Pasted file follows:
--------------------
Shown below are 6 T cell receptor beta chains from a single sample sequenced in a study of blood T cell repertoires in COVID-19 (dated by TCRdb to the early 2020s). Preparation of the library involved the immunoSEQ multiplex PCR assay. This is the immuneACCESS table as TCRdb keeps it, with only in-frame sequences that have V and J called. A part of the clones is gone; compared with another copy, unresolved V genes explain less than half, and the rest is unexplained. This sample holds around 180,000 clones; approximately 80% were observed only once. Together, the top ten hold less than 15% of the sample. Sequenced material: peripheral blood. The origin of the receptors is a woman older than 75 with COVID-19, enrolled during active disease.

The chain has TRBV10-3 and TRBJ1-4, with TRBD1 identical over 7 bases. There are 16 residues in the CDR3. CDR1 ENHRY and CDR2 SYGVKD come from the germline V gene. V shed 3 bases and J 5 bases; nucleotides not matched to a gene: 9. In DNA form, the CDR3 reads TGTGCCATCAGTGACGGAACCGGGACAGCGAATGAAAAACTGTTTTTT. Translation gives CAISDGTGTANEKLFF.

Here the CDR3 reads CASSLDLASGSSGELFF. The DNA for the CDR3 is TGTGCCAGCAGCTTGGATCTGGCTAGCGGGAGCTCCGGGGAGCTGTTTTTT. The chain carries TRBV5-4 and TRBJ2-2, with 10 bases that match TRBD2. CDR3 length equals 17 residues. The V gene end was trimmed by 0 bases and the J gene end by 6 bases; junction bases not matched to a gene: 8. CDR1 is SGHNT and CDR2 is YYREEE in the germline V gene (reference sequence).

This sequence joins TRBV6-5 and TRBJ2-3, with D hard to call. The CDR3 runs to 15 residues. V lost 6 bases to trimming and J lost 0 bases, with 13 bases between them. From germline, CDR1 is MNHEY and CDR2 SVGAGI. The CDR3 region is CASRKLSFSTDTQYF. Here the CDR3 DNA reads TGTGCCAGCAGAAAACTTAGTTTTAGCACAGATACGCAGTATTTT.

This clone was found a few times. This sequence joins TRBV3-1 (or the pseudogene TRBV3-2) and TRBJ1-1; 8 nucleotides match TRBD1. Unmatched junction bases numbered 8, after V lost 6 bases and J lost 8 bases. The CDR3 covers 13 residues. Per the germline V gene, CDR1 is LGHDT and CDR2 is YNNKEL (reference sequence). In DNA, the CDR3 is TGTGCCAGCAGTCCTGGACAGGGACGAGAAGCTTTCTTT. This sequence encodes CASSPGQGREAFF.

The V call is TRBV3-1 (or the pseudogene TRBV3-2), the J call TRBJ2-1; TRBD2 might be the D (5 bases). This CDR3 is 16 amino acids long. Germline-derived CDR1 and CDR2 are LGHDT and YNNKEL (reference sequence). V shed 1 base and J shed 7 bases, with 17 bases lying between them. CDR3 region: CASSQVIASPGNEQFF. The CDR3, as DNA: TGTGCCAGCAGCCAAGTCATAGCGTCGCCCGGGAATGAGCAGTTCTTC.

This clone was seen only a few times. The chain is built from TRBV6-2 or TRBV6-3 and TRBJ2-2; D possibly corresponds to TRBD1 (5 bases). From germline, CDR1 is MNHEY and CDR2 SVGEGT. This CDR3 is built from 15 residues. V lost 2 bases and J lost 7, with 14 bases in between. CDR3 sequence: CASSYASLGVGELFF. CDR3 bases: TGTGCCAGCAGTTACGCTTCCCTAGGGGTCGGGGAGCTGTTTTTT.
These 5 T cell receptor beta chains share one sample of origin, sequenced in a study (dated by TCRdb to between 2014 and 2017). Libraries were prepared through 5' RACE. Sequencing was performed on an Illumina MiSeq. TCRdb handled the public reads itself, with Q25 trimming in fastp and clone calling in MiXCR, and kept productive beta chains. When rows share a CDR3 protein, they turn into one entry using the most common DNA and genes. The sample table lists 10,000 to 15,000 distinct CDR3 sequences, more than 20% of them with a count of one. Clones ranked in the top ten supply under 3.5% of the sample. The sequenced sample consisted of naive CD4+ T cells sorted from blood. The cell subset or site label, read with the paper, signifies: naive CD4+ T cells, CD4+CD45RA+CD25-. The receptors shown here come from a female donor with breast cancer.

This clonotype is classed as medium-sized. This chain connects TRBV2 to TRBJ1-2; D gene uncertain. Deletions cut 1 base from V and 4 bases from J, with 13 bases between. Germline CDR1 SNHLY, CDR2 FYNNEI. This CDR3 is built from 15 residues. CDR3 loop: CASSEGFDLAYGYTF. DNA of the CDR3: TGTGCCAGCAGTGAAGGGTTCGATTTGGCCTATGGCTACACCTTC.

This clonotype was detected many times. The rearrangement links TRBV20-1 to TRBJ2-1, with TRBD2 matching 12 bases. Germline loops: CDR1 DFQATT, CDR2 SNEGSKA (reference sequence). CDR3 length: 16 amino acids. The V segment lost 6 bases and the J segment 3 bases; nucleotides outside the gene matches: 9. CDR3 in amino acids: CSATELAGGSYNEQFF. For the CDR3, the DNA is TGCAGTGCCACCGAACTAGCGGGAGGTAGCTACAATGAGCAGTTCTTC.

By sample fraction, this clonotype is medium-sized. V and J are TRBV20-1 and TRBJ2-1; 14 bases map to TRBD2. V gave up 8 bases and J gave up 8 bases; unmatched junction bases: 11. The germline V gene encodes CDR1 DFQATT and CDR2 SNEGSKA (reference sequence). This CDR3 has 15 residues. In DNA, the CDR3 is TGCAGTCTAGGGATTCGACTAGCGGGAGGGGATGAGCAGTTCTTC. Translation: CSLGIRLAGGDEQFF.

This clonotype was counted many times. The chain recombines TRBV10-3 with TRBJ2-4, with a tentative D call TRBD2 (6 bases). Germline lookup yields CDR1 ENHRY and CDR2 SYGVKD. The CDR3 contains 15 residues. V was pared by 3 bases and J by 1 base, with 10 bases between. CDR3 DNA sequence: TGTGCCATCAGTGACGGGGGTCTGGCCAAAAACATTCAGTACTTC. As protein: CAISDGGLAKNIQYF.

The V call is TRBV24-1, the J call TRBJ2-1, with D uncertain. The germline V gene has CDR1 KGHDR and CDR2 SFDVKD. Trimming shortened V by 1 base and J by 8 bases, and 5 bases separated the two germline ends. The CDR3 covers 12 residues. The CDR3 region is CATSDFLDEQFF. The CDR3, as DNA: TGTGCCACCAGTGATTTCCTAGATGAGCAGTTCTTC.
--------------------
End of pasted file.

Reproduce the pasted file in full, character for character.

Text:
Shown below are 6 T cell receptor beta chains from a single sample sequenced in a study of blood T cell repertoires in COVID-19 (dated by TCRdb to the early 2020s). Preparation of the library involved the immunoSEQ multiplex PCR assay. This is the immuneACCESS table as TCRdb keeps it, with only in-frame sequences that have V and J called. A part of the clones is gone; compared with another copy, unresolved V genes explain less than half, and the rest is unexplained. This sample holds around 180,000 clones; approximately 80% were observed only once. Together, the top ten hold less than 15% of the sample. Sequenced material: peripheral blood. The origin of the receptors is a woman older than 75 with COVID-19, enrolled during active disease.

The chain has TRBV10-3 and TRBJ1-4, with TRBD1 identical over 7 bases. There are 16 residues in the CDR3. CDR1 ENHRY and CDR2 SYGVKD come from the germline V gene. V shed 3 bases and J 5 bases; nucleotides not matched to a gene: 9. In DNA form, the CDR3 reads TGTGCCATCAGTGACGGAACCGGGACAGCGAATGAAAAACTGTTTTTT. Translation gives CAISDGTGTANEKLFF.

Here the CDR3 reads CASSLDLASGSSGELFF. The DNA for the CDR3 is TGTGCCAGCAGCTTGGATCTGGCTAGCGGGAGCTCCGGGGAGCTGTTTTTT. The chain carries TRBV5-4 and TRBJ2-2, with 10 bases that match TRBD2. CDR3 length equals 17 residues. The V gene end was trimmed by 0 bases and the J gene end by 6 bases; junction bases not matched to a gene: 8. CDR1 is SGHNT and CDR2 is YYREEE in the germline V gene (reference sequence).

This sequence joins TRBV6-5 and TRBJ2-3, with D hard to call. The CDR3 runs to 15 residues. V lost 6 bases to trimming and J lost 0 bases, with 13 bases between them. From germline, CDR1 is MNHEY and CDR2 SVGAGI. The CDR3 region is CASRKLSFSTDTQYF. Here the CDR3 DNA reads TGTGCCAGCAGAAAACTTAGTTTTAGCACAGATACGCAGTATTTT.

This clone was found a few times. This sequence joins TRBV3-1 (or the pseudogene TRBV3-2) and TRBJ1-1; 8 nucleotides match TRBD1. Unmatched junction bases numbered 8, after V lost 6 bases and J lost 8 bases. The CDR3 covers 13 residues. Per the germline V gene, CDR1 is LGHDT and CDR2 is YNNKEL (reference sequence). In DNA, the CDR3 is TGTGCCAGCAGTCCTGGACAGGGACGAGAAGCTTTCTTT. This sequence encodes CASSPGQGREAFF.

The V call is TRBV3-1 (or the pseudogene TRBV3-2), the J call TRBJ2-1; TRBD2 might be the D (5 bases). This CDR3 is 16 amino acids long. Germline-derived CDR1 and CDR2 are LGHDT and YNNKEL (reference sequence). V shed 1 base and J shed 7 bases, with 17 bases lying between them. CDR3 region: CASSQVIASPGNEQFF. The CDR3, as DNA: TGTGCCAGCAGCCAAGTCATAGCGTCGCCCGGGAATGAGCAGTTCTTC.

This clone was seen only a few times. The chain is built from TRBV6-2 or TRBV6-3 and TRBJ2-2; D possibly corresponds to TRBD1 (5 bases). From germline, CDR1 is MNHEY and CDR2 SVGEGT. This CDR3 is built from 15 residues. V lost 2 bases and J lost 7, with 14 bases in between. CDR3 sequence: CASSYASLGVGELFF. CDR3 bases: TGTGCCAGCAGTTACGCTTCCCTAGGGGTCGGGGAGCTGTTTTTT.
These 5 T cell receptor beta chains share one sample of origin, sequenced in a study (dated by TCRdb to between 2014 and 2017). Libraries were prepared through 5' RACE. Sequencing was performed on an Illumina MiSeq. TCRdb handled the public reads itself, with Q25 trimming in fastp and clone calling in MiXCR, and kept productive beta chains. When rows share a CDR3 protein, they turn into one entry using the most common DNA and genes. The sample table lists 10,000 to 15,000 distinct CDR3 sequences, more than 20% of them with a count of one. Clones ranked in the top ten supply under 3.5% of the sample. The sequenced sample consisted of naive CD4+ T cells sorted from blood. The cell subset or site label, read with the paper, signifies: naive CD4+ T cells, CD4+CD45RA+CD25-. The receptors shown here come from a female donor with breast cancer.

This clonotype is classed as medium-sized. This chain connects TRBV2 to TRBJ1-2; D gene uncertain. Deletions cut 1 base from V and 4 bases from J, with 13 bases between. Germline CDR1 SNHLY, CDR2 FYNNEI. This CDR3 is built from 15 residues. CDR3 loop: CASSEGFDLAYGYTF. DNA of the CDR3: TGTGCCAGCAGTGAAGGGTTCGATTTGGCCTATGGCTACACCTTC.

This clonotype was detected many times. The rearrangement links TRBV20-1 to TRBJ2-1, with TRBD2 matching 12 bases. Germline loops: CDR1 DFQATT, CDR2 SNEGSKA (reference sequence). CDR3 length: 16 amino acids. The V segment lost 6 bases and the J segment 3 bases; nucleotides outside the gene matches: 9. CDR3 in amino acids: CSATELAGGSYNEQFF. For the CDR3, the DNA is TGCAGTGCCACCGAACTAGCGGGAGGTAGCTACAATGAGCAGTTCTTC.

By sample fraction, this clonotype is medium-sized. V and J are TRBV20-1 and TRBJ2-1; 14 bases map to TRBD2. V gave up 8 bases and J gave up 8 bases; unmatched junction bases: 11. The germline V gene encodes CDR1 DFQATT and CDR2 SNEGSKA (reference sequence). This CDR3 has 15 residues. In DNA, the CDR3 is TGCAGTCTAGGGATTCGACTAGCGGGAGGGGATGAGCAGTTCTTC. Translation: CSLGIRLAGGDEQFF.

This clonotype was counted many times. The chain recombines TRBV10-3 with TRBJ2-4, with a tentative D call TRBD2 (6 bases). Germline lookup yields CDR1 ENHRY and CDR2 SYGVKD. The CDR3 contains 15 residues. V was pared by 3 bases and J by 1 base, with 10 bases between. CDR3 DNA sequence: TGTGCCATCAGTGACGGGGGTCTGGCCAAAAACATTCAGTACTTC. As protein: CAISDGGLAKNIQYF.

The V call is TRBV24-1, the J call TRBJ2-1, with D uncertain. The germline V gene has CDR1 KGHDR and CDR2 SFDVKD. Trimming shortened V by 1 base and J by 8 bases, and 5 bases separated the two germline ends. The CDR3 covers 12 residues. The CDR3 region is CATSDFLDEQFF. The CDR3, as DNA: TGTGCCACCAGTGATTTCCTAGATGAGCAGTTCTTC.